Economics for the Common Good by Jean Tirole
Translated by Steven Rendall (Princeton University Press, 2017), 576 pages, $37.95.
Jean Tirole, winner of the 2014 Nobel Prize in Economics, brings the dismal science back to the ethical questions and roots that led Adam Smith to transition from his first work, The Theory of Moral Sentiments, to his better known Wealth of Nations. The former attempted to deal with being self-centered; the latter created the “invisible hand” to explain how pursuit of self-interest can provide for common good.
In this book, Tirole, who has specialized in economic issues in banking and corporate finance, raises ethical questions that the mathematical core of economics ignores.
How, for example, to address companies that prefer to hire workers on temporary contracts, rather than providing job security through permanent employment? (Of course, French labour laws that make it very hard to fire workers are partially to blame.)
Much of Tirole’s criticism of his fellow economists is sociological rather than methodological. Yet sound policy ideas exist, such as two-stage taxation for polluters: first, a tax on whatever crud comes out of smokestacks or waste pipes and second, a charge for what it does downstream to others.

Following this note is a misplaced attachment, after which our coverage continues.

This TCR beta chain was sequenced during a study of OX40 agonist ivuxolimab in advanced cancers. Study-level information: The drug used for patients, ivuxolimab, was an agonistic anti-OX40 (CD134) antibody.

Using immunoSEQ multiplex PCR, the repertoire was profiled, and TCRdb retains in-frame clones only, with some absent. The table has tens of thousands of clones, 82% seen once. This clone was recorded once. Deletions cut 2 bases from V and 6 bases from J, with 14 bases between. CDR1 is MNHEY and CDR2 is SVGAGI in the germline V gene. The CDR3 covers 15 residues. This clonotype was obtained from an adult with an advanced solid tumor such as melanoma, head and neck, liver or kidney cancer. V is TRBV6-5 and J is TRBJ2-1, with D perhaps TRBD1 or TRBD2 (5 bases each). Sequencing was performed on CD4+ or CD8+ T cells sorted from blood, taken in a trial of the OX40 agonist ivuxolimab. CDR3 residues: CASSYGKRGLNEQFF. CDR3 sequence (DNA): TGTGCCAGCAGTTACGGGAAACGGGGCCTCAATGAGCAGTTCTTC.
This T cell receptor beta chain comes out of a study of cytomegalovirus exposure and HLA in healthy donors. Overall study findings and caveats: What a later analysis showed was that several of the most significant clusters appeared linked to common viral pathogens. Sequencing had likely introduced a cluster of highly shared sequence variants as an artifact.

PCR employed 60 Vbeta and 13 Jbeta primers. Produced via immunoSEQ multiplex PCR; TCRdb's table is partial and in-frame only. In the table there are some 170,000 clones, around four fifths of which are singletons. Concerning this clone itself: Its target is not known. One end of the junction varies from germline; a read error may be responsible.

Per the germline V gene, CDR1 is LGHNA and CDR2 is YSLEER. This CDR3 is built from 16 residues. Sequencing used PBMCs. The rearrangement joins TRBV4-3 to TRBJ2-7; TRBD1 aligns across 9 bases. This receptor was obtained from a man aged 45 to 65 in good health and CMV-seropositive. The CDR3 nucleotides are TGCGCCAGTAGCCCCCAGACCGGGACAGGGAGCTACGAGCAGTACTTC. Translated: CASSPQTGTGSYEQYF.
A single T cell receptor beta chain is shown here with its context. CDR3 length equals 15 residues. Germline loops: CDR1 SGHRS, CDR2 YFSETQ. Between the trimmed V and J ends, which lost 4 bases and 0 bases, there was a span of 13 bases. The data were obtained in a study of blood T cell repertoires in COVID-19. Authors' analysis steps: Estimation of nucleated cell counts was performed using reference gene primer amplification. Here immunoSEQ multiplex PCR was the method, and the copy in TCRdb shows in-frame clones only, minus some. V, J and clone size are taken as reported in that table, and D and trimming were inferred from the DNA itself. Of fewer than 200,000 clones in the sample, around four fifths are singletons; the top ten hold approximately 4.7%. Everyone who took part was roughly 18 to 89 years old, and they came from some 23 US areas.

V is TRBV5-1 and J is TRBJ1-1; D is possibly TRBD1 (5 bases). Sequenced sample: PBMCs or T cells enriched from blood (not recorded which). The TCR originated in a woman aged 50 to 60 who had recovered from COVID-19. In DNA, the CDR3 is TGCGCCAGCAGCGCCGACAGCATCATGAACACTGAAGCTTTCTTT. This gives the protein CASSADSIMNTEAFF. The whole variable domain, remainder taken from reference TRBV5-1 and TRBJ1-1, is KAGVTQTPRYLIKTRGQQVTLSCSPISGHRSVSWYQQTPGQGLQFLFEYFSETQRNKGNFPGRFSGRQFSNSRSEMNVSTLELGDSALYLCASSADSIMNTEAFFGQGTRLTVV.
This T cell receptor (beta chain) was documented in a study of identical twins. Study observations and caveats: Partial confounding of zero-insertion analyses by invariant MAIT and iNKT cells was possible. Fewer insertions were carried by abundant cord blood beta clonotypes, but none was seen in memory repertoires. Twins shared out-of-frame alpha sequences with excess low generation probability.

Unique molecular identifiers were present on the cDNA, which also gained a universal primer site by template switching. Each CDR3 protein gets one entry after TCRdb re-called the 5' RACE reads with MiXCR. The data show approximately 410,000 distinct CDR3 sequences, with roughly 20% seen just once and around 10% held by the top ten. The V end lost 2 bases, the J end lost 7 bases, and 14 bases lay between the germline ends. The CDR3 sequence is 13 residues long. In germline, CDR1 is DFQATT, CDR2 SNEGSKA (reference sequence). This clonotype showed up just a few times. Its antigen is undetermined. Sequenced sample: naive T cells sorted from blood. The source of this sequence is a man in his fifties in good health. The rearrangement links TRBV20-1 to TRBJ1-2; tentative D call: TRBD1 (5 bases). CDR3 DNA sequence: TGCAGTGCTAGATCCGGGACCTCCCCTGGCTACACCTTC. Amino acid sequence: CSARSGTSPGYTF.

It is not the first time the two-part penalty concept has been used. Much existing public policy has cascading taxes in which one tax becomes part of the price base for the next tax. That’s why a bottle of Scotch — with sales taxes piled on to import taxes — ultimately costs as much as a very nice lunch in a good restaurant.
Tirole also criticizes economic theory for being too mathematical, though much of his own work is heavily laden with equations. In the end, this is a door stopper of a book economists can read for perspective and non-economists can read for insights into how a profession went from focusing on questions of public and private morality to ignoring morality in favour of methodology.
Whether you find the book sleep inducing in its comments on such things as Finnish banking or astonishing in its ethical insights into cross-subsidization depends in part on how much you care about what economists do. This is an important book, but it takes dedication to get through it.